Reliability and agreement of Azure Kinect and Kinect v2 depth sensors in the shoulder joint range of motion estimation


ÖZSOY U., YILDIRIM Y., Karaşin S., ŞEKERCİ R., Süzen L. B.

Journal of Shoulder and Elbow Surgery, vol.31, no.10, pp.2049-2056, 2022 (Peer-Reviewed Journal) identifier identifier

  • Publication Type: Article / Article
  • Volume: 31 Issue: 10
  • Publication Date: 2022
  • Doi Number: 10.1016/j.jse.2022.04.007
  • Journal Name: Journal of Shoulder and Elbow Surgery
  • Journal Indexes: Science Citation Index Expanded, Scopus, EMBASE, MEDLINE
  • Page Numbers: pp.2049-2056
  • Keywords: 3D motion capture, Basic Science Study, depth sensors, digital analyses, Kinesiology, Marker-based motion analysis, markerless motion analysis, pose estimation

Abstract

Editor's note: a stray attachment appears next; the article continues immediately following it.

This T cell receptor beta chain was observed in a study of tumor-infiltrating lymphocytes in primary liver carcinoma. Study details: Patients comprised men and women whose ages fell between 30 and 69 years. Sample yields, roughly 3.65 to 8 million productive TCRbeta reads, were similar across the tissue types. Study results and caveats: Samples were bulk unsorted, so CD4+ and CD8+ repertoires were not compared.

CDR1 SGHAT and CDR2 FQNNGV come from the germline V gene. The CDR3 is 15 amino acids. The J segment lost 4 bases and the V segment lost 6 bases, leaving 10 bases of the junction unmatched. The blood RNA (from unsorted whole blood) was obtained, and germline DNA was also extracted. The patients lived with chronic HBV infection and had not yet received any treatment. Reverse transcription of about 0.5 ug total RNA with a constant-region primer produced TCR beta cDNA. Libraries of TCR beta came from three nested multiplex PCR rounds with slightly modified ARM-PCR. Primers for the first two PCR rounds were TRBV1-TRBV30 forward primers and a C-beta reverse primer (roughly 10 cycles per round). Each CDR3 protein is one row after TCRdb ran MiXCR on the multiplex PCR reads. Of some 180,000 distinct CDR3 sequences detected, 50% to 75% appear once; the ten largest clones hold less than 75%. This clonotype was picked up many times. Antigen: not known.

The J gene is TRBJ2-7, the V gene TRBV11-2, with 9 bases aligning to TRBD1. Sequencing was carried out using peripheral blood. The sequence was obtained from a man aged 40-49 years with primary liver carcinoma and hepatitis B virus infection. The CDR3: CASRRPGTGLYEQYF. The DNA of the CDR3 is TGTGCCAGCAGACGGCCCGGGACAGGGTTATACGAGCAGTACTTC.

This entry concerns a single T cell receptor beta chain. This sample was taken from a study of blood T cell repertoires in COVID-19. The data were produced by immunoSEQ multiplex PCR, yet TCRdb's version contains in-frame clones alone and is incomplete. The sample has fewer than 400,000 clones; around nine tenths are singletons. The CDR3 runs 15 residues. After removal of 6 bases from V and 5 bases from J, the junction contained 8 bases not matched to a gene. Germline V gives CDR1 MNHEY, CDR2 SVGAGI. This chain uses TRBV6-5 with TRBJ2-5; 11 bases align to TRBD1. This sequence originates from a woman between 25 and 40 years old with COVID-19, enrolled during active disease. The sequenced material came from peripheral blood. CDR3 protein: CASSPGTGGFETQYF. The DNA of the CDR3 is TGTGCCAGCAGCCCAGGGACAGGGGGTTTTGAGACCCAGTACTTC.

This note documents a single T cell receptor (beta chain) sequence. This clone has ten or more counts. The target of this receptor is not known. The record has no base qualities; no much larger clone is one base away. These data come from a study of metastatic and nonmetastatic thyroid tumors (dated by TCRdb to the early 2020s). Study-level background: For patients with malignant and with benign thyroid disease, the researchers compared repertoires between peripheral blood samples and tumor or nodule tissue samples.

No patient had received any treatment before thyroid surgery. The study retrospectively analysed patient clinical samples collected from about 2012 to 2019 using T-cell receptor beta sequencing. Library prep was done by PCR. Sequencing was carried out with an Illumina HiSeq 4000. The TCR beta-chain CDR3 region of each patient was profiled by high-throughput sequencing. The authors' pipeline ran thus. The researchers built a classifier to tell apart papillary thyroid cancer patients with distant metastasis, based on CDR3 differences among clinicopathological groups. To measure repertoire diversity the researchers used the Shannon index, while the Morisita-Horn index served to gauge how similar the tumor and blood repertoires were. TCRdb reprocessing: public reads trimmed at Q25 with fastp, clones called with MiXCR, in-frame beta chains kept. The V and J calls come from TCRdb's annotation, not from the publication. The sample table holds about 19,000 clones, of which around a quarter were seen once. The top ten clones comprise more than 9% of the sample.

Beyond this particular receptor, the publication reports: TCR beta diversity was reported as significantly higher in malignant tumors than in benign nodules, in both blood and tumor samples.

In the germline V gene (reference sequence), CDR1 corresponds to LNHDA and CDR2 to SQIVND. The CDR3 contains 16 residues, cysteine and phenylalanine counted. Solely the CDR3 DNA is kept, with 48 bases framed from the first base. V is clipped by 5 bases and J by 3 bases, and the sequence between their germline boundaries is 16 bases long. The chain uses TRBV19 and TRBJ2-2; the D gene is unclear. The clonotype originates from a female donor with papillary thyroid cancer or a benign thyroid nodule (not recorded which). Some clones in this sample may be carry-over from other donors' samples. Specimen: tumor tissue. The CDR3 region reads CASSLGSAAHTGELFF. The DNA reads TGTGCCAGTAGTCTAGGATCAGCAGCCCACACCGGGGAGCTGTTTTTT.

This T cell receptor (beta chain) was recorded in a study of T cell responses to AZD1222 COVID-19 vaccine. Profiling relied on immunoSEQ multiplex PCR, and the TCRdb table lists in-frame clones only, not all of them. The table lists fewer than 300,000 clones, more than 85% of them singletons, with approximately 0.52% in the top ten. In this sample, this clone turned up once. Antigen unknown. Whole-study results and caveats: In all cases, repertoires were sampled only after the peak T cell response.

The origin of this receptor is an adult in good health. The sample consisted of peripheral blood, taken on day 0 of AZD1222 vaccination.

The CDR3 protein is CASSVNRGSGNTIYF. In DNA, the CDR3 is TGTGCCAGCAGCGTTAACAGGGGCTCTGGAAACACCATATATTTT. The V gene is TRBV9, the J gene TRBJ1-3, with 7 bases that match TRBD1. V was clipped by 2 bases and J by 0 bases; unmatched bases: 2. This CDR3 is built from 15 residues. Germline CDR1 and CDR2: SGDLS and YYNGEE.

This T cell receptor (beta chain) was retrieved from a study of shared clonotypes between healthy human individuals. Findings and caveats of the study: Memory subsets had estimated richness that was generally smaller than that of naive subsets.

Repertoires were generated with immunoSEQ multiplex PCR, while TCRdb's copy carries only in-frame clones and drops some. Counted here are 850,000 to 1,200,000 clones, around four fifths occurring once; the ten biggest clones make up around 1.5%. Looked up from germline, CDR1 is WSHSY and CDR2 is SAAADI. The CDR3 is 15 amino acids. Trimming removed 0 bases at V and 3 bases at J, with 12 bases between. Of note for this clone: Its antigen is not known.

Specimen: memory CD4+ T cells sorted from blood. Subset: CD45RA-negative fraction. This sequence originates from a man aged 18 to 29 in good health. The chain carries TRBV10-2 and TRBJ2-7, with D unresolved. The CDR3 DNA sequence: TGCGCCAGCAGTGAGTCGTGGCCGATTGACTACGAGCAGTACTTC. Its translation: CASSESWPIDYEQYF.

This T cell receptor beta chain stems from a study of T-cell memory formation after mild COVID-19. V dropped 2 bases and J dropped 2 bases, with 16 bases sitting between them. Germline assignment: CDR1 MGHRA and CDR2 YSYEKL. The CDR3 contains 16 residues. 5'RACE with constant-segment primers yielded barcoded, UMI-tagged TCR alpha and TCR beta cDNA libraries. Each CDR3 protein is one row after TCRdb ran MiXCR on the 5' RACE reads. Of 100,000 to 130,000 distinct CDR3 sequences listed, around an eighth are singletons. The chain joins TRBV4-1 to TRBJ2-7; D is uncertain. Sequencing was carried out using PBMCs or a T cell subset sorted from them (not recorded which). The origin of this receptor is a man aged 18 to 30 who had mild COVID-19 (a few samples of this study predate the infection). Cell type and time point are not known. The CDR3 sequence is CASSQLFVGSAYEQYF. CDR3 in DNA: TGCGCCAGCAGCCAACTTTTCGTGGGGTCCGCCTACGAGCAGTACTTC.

© 2022 Journal of Shoulder and Elbow Surgery Board of TrusteesBackground: Depth sensor–based motion analysis systems are of interest to researchers with low cost, fast analysis capabilities, and portability; thus, their reliability is a matter of interest. Our study examined the agreement and reliability in estimating the basic shoulder movements of Azure Kinect, Microsoft's state-of-the-art depth sensor, and its predecessor, Kinect v2, by comparing them with the gold standard marker-based motion analysis system. Methods: In our study, the shoulder joint ranges of motion of 20 healthy individuals were analyzed during dominant-side flexion, abduction, and rotation movements. The reliability and agreement between methods were evaluated using the intraclass correlation coefficient (ICC) and the Bland-Altman method. Results: Compared to the gold standard method, the old- and new-generation Kinect showed similar performance in terms of reliability in the estimation of flexion (ICC = 0.86 vs. 0.82) and abduction (ICC = 0.78 vs. 0.79) movements, respectively. In contrast, the new-generation sensor showed higher reliability than its predecessor in internal (ICC = 0.49 vs. 0.75) and external rotation (ICC = 0.38 vs. 0.67) movement. Conclusion: Compared to its predecessor, Kinect Azure has higher reliability in analyzing movements in a lower range and variability, thanks to its state-of-the-art hardware. However, the sensor should also be tested on multiaxial movements, such as combing hair, drinking water, and reaching back, which are the tasks that simulate extremity movements in daily life.